NHL Morning Coffee Headlines – September 8, 2022
The Canadiens will place Carey Price on LTIR after announcing the signing of Kirby Dach, the Senators ink Tim Stutzle to an eight-year extension, Disney and Turner announce their 2022-23 NHL schedules and more in today’s Morning Coffee Headlines.
MONTREAL GAZETTE: The Canadiens will garner salary cap relief for the coming season by placing Carey Price on long-term injury reserve. The 35-year-old goaltender has four years remaining on his contract with an average annual value of $10.5 million.
Canadiens general manager Kent Hughes said he’d have more news about Price after the netminder meets with team doctors prior to training camp later this month. He continues to be plagued by a nagging knee injury that shows no sign of improvement.
SPECTOR’S NOTE: Hughes signaled last month that he would likely place Price on LTIR. I wouldn’t be surprised if the long-time Canadiens starter has played his final NHL game.
The Canadiens can exceed the $82.5 million salary cap by 10 percent during the offseason but must be cap compliant when the season starts next month. Putting Price on LTIR now means they can exceed the cap by the equivalent of his $10.5 million AAV. Cap Friendly shows them at $10.24 million. It also allowed them to sign Kirby Dach to a new contract.
Hughes also indicated that forward Paul Byron might also start the season on LTIR as he returns from hip surgery. There are also questions over whether Sean Monahan (hip surgery) and Jonathan Drouin (wrist) will be ready to start the season.
SPECTOR’S NOTE: Monahan and Drouin probably won’t be sidelined for much longer as they seem close to being cleared to play. It sounds like Byron could require more time.
MONTREAL HOCKEY NOW: The Canadiens also announced they reached an agreement with Kirby Dach on a four-year, $13.5 million contract. The 21-year-old center was acquired from the Chicago Blackhawks in July and was the Habs’ final remaining free agent of the summer.
SPECTOR’S NOTE: Dach’s average annual value is just over $3.36 million. It’s a reasonable amount that could benefit the Canadiens’ cap payroll if he can play up to expectations.
The third-overall pick in the 2019 NHL Draft, Dach is looking forward to a fresh start in Montreal after struggling through injuries and inconsistent play during his brief tenure with the Blackhawks. He could start the season as their third-line center or shift to right wing depending on Monahan’s status.
OTTAWA SUN: The Senators announced they’d signed Tim Stutzle to an eight-year, $66.8 million contract extension. Stutzle, 20, is in the final season of his entry-level contract. His annual cap hit starting in 2023-24 will be $8.35 million.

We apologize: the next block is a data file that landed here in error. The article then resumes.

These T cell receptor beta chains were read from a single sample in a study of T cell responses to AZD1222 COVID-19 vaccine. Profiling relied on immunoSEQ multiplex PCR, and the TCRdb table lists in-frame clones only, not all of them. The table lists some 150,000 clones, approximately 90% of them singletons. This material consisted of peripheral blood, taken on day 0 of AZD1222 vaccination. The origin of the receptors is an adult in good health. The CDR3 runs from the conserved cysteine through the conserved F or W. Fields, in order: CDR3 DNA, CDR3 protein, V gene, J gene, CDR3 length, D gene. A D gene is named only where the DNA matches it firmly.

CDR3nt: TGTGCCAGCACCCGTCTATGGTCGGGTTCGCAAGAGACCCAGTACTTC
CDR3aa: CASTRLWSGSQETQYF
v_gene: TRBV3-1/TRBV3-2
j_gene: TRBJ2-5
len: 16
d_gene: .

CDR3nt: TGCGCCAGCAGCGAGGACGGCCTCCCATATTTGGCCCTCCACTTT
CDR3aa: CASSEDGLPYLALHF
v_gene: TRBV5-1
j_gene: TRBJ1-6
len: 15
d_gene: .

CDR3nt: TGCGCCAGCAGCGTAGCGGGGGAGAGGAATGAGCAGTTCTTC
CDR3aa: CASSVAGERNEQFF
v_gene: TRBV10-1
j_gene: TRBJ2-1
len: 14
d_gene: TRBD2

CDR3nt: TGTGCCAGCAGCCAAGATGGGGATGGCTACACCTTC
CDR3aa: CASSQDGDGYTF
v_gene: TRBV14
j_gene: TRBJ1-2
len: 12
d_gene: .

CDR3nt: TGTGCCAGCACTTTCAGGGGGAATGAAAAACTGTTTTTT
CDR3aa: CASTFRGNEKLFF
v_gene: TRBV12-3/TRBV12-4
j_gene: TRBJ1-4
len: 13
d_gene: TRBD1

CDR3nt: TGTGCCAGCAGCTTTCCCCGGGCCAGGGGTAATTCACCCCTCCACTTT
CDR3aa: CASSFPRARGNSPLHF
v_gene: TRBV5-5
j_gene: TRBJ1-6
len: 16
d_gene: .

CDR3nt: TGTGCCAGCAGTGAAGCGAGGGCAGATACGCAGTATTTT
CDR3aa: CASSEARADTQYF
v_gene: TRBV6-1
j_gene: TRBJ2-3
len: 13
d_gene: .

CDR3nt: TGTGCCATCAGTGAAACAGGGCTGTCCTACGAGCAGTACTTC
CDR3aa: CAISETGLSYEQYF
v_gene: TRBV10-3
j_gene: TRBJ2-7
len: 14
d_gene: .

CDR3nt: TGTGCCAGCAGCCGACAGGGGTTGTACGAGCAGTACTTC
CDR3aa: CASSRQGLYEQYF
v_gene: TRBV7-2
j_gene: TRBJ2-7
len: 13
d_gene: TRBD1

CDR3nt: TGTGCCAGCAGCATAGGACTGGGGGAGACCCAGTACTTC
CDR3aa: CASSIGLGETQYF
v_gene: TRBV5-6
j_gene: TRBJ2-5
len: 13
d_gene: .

SPECTOR’S NOTE: We shouldn’t be shocked by this signing. Senators GM Pierre Dorion had already locked up young core players such as Brady Tkachuk, Josh Norris, Drake Batherson and Thomas Chabot so it’s fitting that he followed suit with Stutzle.
The third-overall pick in the 2020 NHL Draft, Stutzle has the makings of a superstar. He followed up a promising rookie performance of 29 points in 53 games during the COVID-shortened 2020-21 season with a 22-goal, 58-point effort in 79 games in 2021-22.
Stutzle, Tkachuk, Norris, Chabot and Batherson are all 25-or-younger. Locking up that core on long-term deals should provide roster stability as Dorion continues to build around them. Those expensive contracts could become bargains over the long term if they play up to their potential.
NHL.COM: Disney and Turner Sports announced their 2022-23 NHL broadcast schedules. ESPN will open the season on Oct. 11 with a doubleheader featuring the New York Rangers hosting the Tampa Bay Lightning before the Vegas Golden Knights meet the Kings in Los Angeles. TNT will host the 2023 NHL Winter Classic on Jan. 2 in Boston at Fenway Park between the Bruins and the Pittsburgh Penguins.
ESPN.COM: The Arizona Coyotes expect to sell out every home game this season at Arizona State University’s Mullett Arena. They indicated their season-ticket sales have surpassed what they were making in their former arena in Glendale.
SPECTOR’S NOTE: The Coyotes had better sell out every home game at the 5,000-seat Mullett Arena. Failure to do so would be the latest embarrassment for a franchise that has had more than its share of them.
NHL.COM: The Edmonton Oilers announced the establishment of its Hall of Fame yesterday. It may include former players, coaches, trainers, staff, executives “or any other person whose role or service in the organization since its founding in 1972 is recognized as extraordinary.”
DAILY FACEOFF: Speaking of the Oilers, they signed former Vancouver Canucks forward Justin Bailey to a professional tryout offer.